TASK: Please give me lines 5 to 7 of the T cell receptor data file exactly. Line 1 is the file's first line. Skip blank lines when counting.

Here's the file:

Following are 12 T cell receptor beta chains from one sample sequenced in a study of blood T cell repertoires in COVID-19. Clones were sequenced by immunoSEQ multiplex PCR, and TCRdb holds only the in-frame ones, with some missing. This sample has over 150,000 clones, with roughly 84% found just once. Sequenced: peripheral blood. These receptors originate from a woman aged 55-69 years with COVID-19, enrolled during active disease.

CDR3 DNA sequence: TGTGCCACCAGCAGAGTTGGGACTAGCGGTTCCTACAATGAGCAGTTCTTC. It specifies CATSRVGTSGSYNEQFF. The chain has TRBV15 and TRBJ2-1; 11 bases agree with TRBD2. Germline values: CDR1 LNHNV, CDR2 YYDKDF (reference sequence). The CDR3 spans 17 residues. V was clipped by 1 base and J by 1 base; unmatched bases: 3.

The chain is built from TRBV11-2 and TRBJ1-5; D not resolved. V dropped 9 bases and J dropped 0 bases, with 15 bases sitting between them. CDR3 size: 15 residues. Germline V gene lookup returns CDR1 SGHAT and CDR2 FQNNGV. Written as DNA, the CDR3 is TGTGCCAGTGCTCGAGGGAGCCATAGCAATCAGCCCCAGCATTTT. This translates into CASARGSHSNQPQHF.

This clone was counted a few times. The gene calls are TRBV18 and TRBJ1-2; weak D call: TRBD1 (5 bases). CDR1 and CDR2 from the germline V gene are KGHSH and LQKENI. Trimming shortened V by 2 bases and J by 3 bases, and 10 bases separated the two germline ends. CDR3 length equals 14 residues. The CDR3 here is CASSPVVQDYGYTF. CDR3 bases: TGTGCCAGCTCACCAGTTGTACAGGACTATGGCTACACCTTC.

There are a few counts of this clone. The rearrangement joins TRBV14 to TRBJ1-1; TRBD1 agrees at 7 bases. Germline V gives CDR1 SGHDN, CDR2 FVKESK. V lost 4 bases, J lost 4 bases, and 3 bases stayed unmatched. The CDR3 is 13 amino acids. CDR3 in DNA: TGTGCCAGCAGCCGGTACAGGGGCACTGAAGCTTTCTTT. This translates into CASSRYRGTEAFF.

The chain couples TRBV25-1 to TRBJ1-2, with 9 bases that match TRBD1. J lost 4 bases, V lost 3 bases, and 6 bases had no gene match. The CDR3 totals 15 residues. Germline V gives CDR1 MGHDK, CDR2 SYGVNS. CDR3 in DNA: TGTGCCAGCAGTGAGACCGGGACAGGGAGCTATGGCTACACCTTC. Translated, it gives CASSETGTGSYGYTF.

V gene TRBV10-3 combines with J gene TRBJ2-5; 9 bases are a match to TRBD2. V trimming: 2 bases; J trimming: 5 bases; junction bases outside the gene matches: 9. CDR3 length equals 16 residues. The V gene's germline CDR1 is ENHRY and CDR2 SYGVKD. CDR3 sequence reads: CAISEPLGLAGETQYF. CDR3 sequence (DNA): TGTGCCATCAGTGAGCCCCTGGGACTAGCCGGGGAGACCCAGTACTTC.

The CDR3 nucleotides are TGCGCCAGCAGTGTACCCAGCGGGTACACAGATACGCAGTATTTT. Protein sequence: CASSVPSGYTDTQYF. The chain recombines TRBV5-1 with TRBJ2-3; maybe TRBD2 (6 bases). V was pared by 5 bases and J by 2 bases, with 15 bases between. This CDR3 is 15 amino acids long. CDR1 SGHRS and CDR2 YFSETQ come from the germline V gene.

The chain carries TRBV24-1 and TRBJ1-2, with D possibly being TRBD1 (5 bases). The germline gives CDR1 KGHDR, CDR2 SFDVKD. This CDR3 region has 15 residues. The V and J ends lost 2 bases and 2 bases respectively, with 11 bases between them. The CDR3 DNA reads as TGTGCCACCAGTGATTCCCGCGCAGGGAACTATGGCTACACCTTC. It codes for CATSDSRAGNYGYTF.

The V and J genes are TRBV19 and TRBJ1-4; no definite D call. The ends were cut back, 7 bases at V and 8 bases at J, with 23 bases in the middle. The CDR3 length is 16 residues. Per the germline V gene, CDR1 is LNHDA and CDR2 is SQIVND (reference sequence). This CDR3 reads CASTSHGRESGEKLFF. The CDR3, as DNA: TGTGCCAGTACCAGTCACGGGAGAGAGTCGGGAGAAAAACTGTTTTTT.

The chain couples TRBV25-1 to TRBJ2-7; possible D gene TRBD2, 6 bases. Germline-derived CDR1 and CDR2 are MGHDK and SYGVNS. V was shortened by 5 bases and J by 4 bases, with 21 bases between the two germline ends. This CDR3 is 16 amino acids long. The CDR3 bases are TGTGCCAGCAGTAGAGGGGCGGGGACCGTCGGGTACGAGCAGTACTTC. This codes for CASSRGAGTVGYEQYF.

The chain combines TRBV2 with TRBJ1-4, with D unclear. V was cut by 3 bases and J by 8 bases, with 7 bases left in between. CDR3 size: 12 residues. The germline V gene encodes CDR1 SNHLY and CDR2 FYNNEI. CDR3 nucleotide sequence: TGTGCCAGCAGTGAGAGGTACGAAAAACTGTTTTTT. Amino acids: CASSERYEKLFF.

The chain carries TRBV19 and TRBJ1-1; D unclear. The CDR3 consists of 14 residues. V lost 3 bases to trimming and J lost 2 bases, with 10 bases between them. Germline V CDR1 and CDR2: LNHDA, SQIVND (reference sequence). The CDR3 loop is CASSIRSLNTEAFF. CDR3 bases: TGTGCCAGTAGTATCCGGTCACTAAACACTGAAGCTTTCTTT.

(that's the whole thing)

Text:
There are a few counts of this clone. The rearrangement joins TRBV14 to TRBJ1-1; TRBD1 agrees at 7 bases. Germline V gives CDR1 SGHDN, CDR2 FVKESK. V lost 4 bases, J lost 4 bases, and 3 bases stayed unmatched. The CDR3 is 13 amino acids. CDR3 in DNA: TGTGCCAGCAGCCGGTACAGGGGCACTGAAGCTTTCTTT. This translates into CASSRYRGTEAFF.

The chain couples TRBV25-1 to TRBJ1-2, with 9 bases that match TRBD1. J lost 4 bases, V lost 3 bases, and 6 bases had no gene match. The CDR3 totals 15 residues. Germline V gives CDR1 MGHDK, CDR2 SYGVNS. CDR3 in DNA: TGTGCCAGCAGTGAGACCGGGACAGGGAGCTATGGCTACACCTTC. Translated, it gives CASSETGTGSYGYTF.

V gene TRBV10-3 combines with J gene TRBJ2-5; 9 bases are a match to TRBD2. V trimming: 2 bases; J trimming: 5 bases; junction bases outside the gene matches: 9. CDR3 length equals 16 residues. The V gene's germline CDR1 is ENHRY and CDR2 SYGVKD. CDR3 sequence reads: CAISEPLGLAGETQYF. CDR3 sequence (DNA): TGTGCCATCAGTGAGCCCCTGGGACTAGCCGGGGAGACCCAGTACTTC.